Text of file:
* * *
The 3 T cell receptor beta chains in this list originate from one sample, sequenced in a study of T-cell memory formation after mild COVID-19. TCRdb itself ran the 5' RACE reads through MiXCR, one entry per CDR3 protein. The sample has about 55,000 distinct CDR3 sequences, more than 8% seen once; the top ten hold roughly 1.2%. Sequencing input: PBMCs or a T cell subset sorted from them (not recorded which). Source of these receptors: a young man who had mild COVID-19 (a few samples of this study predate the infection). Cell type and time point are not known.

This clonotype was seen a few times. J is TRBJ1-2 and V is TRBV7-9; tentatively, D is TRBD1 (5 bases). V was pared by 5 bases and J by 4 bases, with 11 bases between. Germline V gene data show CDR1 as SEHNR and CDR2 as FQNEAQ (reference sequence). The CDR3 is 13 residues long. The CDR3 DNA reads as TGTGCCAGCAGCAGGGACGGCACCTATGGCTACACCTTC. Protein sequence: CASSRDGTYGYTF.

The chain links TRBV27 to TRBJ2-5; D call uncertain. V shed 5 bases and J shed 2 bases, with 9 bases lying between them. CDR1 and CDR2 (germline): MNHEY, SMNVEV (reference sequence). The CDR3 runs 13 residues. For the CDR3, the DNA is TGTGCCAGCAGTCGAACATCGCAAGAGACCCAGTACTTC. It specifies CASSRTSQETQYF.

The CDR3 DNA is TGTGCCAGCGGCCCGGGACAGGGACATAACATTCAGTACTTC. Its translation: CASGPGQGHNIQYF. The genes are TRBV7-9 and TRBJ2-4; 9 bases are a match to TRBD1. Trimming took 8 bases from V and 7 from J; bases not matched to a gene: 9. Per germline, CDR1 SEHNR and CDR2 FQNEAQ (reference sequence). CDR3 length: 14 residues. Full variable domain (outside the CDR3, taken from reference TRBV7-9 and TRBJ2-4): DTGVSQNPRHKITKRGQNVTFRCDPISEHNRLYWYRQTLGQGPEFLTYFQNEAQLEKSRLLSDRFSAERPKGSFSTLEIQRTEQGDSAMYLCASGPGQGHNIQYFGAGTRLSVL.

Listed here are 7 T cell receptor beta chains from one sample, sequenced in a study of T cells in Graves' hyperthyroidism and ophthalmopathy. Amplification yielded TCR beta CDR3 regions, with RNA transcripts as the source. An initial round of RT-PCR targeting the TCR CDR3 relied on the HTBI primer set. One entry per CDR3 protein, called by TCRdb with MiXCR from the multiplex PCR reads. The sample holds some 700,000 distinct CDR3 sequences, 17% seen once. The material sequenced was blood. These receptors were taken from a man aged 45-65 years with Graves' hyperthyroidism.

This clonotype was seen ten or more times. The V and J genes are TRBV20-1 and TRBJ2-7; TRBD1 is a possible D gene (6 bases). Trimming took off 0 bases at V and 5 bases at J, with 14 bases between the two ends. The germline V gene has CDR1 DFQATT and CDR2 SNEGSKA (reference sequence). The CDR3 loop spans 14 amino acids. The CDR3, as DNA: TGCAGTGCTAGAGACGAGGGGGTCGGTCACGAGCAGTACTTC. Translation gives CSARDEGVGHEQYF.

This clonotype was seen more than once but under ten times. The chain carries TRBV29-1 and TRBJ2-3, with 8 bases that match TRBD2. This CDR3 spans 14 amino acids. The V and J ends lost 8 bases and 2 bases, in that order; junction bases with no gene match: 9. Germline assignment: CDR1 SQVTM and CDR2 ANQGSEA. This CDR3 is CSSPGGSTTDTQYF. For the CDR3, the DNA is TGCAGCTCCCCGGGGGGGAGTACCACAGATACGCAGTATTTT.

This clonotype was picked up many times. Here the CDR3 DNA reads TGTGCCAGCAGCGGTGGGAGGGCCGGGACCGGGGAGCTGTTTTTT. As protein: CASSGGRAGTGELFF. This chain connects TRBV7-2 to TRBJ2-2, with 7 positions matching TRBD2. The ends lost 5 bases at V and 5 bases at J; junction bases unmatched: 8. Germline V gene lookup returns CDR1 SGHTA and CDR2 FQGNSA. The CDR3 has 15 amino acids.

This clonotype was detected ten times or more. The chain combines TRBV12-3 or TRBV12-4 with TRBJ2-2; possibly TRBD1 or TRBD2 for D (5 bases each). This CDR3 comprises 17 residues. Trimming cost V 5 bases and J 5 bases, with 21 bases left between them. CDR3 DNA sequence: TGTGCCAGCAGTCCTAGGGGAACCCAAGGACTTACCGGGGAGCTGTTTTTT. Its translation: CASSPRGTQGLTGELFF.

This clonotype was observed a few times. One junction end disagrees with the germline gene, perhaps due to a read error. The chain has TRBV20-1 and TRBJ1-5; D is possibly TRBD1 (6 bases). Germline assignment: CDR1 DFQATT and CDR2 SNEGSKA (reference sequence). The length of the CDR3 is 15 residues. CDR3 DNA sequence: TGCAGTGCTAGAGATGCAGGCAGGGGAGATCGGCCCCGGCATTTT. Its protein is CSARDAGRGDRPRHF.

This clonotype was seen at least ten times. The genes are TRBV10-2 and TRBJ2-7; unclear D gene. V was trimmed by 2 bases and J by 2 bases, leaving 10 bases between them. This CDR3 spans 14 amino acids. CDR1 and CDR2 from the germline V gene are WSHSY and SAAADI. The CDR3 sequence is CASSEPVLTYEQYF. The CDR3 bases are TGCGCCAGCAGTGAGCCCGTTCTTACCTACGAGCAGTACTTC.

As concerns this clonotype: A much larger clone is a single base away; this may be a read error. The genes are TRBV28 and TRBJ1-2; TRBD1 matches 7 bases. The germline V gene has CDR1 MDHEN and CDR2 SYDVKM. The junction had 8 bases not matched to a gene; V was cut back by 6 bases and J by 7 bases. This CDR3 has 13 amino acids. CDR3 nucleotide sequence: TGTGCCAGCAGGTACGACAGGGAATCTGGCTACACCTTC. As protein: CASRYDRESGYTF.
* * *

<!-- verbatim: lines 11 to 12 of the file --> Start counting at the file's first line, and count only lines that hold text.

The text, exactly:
This clonotype was seen at least ten times. The genes are TRBV10-2 and TRBJ2-7; unclear D gene. V was trimmed by 2 bases and J by 2 bases, leaving 10 bases between them. This CDR3 spans 14 amino acids. CDR1 and CDR2 from the germline V gene are WSHSY and SAAADI. The CDR3 sequence is CASSEPVLTYEQYF. The CDR3 bases are TGCGCCAGCAGTGAGCCCGTTCTTACCTACGAGCAGTACTTC.

As concerns this clonotype: A much larger clone is a single base away; this may be a read error. The genes are TRBV28 and TRBJ1-2; TRBD1 matches 7 bases. The germline V gene has CDR1 MDHEN and CDR2 SYDVKM. The junction had 8 bases not matched to a gene; V was cut back by 6 bases and J by 7 bases. This CDR3 has 13 amino acids. CDR3 nucleotide sequence: TGTGCCAGCAGGTACGACAGGGAATCTGGCTACACCTTC. As protein: CASRYDRESGYTF.